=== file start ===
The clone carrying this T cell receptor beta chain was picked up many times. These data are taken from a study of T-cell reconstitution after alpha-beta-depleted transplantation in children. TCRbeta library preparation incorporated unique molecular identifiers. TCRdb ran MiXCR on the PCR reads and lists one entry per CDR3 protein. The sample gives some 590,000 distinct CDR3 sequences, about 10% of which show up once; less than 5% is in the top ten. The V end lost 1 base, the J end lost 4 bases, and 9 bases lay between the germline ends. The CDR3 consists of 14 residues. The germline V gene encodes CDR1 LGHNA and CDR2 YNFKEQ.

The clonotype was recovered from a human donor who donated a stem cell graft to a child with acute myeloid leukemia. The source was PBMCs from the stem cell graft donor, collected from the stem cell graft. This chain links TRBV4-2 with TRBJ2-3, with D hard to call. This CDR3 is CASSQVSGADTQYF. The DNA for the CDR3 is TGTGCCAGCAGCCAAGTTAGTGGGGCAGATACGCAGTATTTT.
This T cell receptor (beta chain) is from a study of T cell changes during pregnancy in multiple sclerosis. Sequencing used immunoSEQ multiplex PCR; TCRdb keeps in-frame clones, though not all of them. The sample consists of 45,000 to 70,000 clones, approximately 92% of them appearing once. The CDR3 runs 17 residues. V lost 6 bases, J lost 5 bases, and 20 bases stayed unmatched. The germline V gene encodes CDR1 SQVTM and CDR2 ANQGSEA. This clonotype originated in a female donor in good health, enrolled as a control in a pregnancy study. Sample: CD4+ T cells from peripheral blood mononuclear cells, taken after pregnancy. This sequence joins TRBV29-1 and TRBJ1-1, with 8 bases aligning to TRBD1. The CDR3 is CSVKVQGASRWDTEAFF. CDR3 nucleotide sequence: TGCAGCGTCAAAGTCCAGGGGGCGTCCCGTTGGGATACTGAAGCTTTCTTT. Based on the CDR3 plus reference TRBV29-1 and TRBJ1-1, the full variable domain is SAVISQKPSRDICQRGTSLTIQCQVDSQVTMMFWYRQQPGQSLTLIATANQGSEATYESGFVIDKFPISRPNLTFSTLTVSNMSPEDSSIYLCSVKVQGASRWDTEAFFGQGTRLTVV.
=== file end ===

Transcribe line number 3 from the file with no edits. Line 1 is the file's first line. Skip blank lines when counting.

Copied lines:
This T cell receptor (beta chain) is from a study of T cell changes during pregnancy in multiple sclerosis. Sequencing used immunoSEQ multiplex PCR; TCRdb keeps in-frame clones, though not all of them. The sample consists of 45,000 to 70,000 clones, approximately 92% of them appearing once. The CDR3 runs 17 residues. V lost 6 bases, J lost 5 bases, and 20 bases stayed unmatched. The germline V gene encodes CDR1 SQVTM and CDR2 ANQGSEA. This clonotype originated in a female donor in good health, enrolled as a control in a pregnancy study. Sample: CD4+ T cells from peripheral blood mononuclear cells, taken after pregnancy. This sequence joins TRBV29-1 and TRBJ1-1, with 8 bases aligning to TRBD1. The CDR3 is CSVKVQGASRWDTEAFF. CDR3 nucleotide sequence: TGCAGCGTCAAAGTCCAGGGGGCGTCCCGTTGGGATACTGAAGCTTTCTTT. Based on the CDR3 plus reference TRBV29-1 and TRBJ1-1, the full variable domain is SAVISQKPSRDICQRGTSLTIQCQVDSQVTMMFWYRQQPGQSLTLIATANQGSEATYESGFVIDKFPISRPNLTFSTLTVSNMSPEDSSIYLCSVKVQGASRWDTEAFFGQGTRLTVV.